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first time posting around here. I have been thinking about an application that would highly depend on the use of bitcoin for the best user experience. A shared wallet for all users currently seems like the best option since we're talking about users making multiple micro transactions here (not actual transactions in the bitcoin network), with a database always keeping track of who is entitled to what amount of BTC inside the platform. Users would initially have to send BTC to a shared address, thus "funding" their account. But what would be the ideal way to confirm that a user has sent, say, 1 BTC to the shared address and then associating their account with this specific value in my database? I have been thinking about some solutions but would love to hear from all of you. Thanks in advance!

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Creating individualized addresses for each user is the best course of action, it is what the vast majority of services do. Using a BIP 32/44/49/84 HD wallet, you can derive individualized deposit addresses for each user, in a way that is easy to manage through your backend.

Making a single deposit address not only makes it difficult to differentiate between user deposits, it is also bad for the privacy of your users, and your service. Why allow every user that learns your deposit address to know how many coins your service has received over time?

If you are storing user funds you should also be diligent with your backend coin management (ie, you should use proper cold storage methods, to reduce the risk of user funds being stolen). This means you’ll need a system of hot/cold wallets to manage not only deposits, but withdrawals as well. So just using one monolithic address will not be sufficient in this sense either, and this is perhaps even further reason to not build a system with just one deposit address.

If you really need to create just one deposit address, then you could have users sign a message using the private key of the address(es) they sent BTC into the wallet from. This would prove ownership of the deposit ina cryptographically secure way. However, the vast majority of user-friendly wallets do not provide a message-signing functionality, so it would significantly hurt UX and usability of your platform to require this. My guess is that many BTC users will likely not have any idea how to sign a message like this in the first place.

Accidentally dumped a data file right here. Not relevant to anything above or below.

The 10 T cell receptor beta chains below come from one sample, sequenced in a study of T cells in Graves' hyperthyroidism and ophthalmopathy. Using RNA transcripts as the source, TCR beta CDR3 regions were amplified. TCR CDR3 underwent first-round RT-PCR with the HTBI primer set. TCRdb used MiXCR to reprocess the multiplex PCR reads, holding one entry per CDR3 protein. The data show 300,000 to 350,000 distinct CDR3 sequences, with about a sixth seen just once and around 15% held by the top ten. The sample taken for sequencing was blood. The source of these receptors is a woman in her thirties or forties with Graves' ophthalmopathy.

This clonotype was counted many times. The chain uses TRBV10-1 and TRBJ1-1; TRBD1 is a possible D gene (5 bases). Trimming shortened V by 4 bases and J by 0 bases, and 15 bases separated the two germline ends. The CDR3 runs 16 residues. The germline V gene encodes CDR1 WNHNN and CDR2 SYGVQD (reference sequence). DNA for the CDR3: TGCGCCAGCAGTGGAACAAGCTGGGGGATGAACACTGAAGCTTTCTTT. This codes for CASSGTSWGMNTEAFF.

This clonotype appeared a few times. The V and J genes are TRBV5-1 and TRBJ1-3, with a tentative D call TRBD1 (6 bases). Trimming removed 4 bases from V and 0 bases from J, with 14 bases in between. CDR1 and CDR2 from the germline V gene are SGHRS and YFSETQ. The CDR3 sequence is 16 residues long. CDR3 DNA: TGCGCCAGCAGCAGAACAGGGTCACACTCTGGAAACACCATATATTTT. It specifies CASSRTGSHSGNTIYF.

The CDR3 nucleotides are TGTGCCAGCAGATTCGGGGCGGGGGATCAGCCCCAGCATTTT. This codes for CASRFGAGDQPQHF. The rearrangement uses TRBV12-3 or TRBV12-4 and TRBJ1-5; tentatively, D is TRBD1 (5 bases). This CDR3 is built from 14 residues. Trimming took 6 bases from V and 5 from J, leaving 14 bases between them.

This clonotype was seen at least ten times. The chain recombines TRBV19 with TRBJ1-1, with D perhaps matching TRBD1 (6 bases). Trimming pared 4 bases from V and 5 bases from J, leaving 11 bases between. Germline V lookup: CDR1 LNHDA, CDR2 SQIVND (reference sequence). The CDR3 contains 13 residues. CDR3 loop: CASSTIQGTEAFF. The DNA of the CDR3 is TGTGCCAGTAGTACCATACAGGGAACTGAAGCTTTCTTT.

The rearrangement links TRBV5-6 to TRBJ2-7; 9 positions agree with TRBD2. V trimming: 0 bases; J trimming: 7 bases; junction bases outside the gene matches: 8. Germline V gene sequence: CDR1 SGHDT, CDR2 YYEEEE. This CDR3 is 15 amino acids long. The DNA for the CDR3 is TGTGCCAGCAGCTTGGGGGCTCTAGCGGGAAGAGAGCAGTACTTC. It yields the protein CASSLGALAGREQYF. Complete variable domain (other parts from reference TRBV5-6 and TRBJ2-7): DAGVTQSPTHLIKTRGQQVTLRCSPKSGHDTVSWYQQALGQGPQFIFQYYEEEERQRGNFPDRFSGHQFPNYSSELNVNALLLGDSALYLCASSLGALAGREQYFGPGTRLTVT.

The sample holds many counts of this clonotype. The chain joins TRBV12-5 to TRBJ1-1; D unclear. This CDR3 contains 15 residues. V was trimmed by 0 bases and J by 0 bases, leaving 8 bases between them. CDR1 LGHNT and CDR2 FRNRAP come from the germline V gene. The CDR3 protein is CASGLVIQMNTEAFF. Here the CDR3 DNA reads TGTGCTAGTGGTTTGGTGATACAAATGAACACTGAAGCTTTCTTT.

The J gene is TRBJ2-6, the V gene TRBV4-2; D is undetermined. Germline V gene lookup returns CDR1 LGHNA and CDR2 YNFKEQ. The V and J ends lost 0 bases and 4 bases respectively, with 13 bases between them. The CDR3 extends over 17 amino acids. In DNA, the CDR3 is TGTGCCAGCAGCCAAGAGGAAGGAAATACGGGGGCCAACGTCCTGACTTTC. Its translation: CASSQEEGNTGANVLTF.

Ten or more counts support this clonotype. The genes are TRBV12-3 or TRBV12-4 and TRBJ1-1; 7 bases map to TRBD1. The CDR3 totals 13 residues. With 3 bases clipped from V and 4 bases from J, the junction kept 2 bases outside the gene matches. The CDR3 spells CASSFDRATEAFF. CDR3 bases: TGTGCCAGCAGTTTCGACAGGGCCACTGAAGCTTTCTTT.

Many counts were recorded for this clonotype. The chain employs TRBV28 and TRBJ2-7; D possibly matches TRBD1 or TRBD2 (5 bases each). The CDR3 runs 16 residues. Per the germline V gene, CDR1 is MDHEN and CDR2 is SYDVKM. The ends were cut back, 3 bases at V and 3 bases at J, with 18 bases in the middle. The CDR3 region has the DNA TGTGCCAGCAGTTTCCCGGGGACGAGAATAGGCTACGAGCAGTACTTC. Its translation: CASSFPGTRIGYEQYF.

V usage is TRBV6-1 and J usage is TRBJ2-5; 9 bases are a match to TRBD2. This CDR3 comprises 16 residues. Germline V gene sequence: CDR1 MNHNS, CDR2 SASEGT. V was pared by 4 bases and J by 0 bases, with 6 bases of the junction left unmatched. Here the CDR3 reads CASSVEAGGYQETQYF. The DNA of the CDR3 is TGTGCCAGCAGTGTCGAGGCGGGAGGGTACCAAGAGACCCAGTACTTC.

• Nitpick: BIP39 is the mnemonic encoding, derivation is done by BIP32/44/49/84 – Raghav Sood Mar 10 at 23:45
  • @RaghavSood ahh whoops! Lazy mistake, I’ve edited my answer – chytrik Mar 11 at 11:03
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A workaround on that one would be to follow a method most centralized exchanges have been following. You create a unique BTC public address for each user and maintain their private keys (you could use a HD wallet for generating these addresses.) At regular intervals (say once a day or even more frequent based on the volume of users you have) you transfer the UTXOs from the user to a master account.

With the help of this method you have solved both problems. First, you can track the BTC that is sent by the user (since it would be sent to his unique address). Second, in your internal database, you can just credit the user's account by the appropriate number of BTC once it is sent and then debit/credit it as transactions are received. You need not physically do these transactions on the Bitcoin blockchain, just in your internal database. At the time when the user wants to withdraw the funds, your software can just sign that transaction and allow the user to withdraw the amount that he is owed.

Although, I have mentioned a workaround, it is due to the nature of the question that you asked. This method is not recommended. Controlling funds in a centralized way destroys the very basic fabric for which bitcoin was founded. The current best ways for doing micro payments without sacrificing the necessary decentralizing is through sidechains, using solutions like Lightning Network. You can read more about it here (description is not the basis of the question).

  • Your workaround is pretty similar to what I've been looking at recently. But this would essentially mean two transactions for every deposit, right? Doesn't seem very efficient, especially when bitcoin tx fees are booming. And definitely, utilising Lightning Network would be ideal for my application. But I would rather wait for it to mature a bit to get my hands dirty with it; in the meanwhile, I would like to acquire more solid bitcoin core programming experience. – Rodrigo Veiga Mar 10 at 23:15
  • Yes, true you would need two transactions. But when you are transferring BTC associated with user's address to the main address, you could use a lower fee as that transaction would not be time sensitive. – Ugam Kamat Mar 10 at 23:28
  • What do you mean it wouldn't be time sensitive? – Rodrigo Veiga Mar 11 at 1:09
  • The second transaction step where you will be consolidating the BTC associated with disparate addresses, is not that time sensitive as the first one. – Ugam Kamat Mar 11 at 1:11

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